You are a writer and you wrote a play about language. What did you learn about words?

I feel incredibly insecure about my English and Farsi language skills — I feel like I know 50 percent of each language, and I feel like I always bombard job interviews because the words never come to me the way I do it wants to come to me. This play, of course, was so much about my parents and immigrants and the hope that we can have mercy on people who try to express themselves in a language they weren’t raised with, but I think it was also a kind reminder to myself.

What is it like seeing the play with an audience that is presumably largely non-Iranian-American?

It’s a bit torture watching your play with an audience around you. I just watch them watch the play. I remember when we did it in New York it was hard to feel like we were getting the wrong laughs some nights. But I was also really moved by the non-Iranian audience that came to see the play and found themselves in it. That’s what you ask of an audience, and that’s nice.

As the play is performed across the country, create more work for Iranian-American artists. Was that an incentive?

I grew up with media where I was incredibly frustrated with our portrayal and the roles we were offered. I know so many actors in our community and they are so incredibly talented and it was frustrating to feel like their talents weren’t being used well. I wanted to work with them and give them roles that they loved. It was very important to me to make this play funny because I didn’t want to keep our actors from laughing.

In previous interviews you spoke of the fear of being pigeonholed.

I don’t know if this fear will ever go away. I’m so proud to be Iranian and to be able to tell these stories, and I just remain hopeful that when I submit a non-Iranian assignment, it will be just as exciting.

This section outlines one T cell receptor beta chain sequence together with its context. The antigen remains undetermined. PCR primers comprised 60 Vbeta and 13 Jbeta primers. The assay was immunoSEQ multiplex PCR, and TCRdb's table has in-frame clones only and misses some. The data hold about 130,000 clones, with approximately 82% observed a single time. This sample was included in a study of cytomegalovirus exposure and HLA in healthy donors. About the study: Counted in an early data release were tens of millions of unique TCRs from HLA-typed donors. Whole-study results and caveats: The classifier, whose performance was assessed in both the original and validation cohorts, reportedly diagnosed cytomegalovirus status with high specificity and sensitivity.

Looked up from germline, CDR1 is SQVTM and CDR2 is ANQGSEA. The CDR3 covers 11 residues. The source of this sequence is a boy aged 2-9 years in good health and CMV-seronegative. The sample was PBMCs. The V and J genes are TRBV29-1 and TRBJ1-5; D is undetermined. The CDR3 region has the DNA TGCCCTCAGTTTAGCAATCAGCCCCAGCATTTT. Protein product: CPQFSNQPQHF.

You work for television. Are you a member of the Writers Guild of America? are you on strike

I strike. I was on the picket line last week. I am incredibly proud to be a WGA member. I love theater – theater is my first love and my greatest love – but I can’t make a living from theatre. If I could, I would devote myself entirely to the theater. But the WGA meant I had health insurance during Covid and I’m doing my rent. I will also be on the picket line this week for as long as it takes. We subsidize our theater work for so many playwrights.

What’s next for you?

This year I had to ask myself if what we’re doing matters. The people of Iran are in the midst of a women-led revolution and they are risking their lives. I wonder who I would be if we never left and I wonder if I would let my roosari [head scarf] Falling behind, knowing it could mean my life. But I really, really believe that theater is important – I was changed by theater and theater presented me with a better future when I failed with my imagination. So I don’t know what’s next, but I just hope that this year, with so much pain and bloodshed, this will signal to the Iranians that our stories matter and that we are heard. And I hope that one day we can play this piece in Iran.


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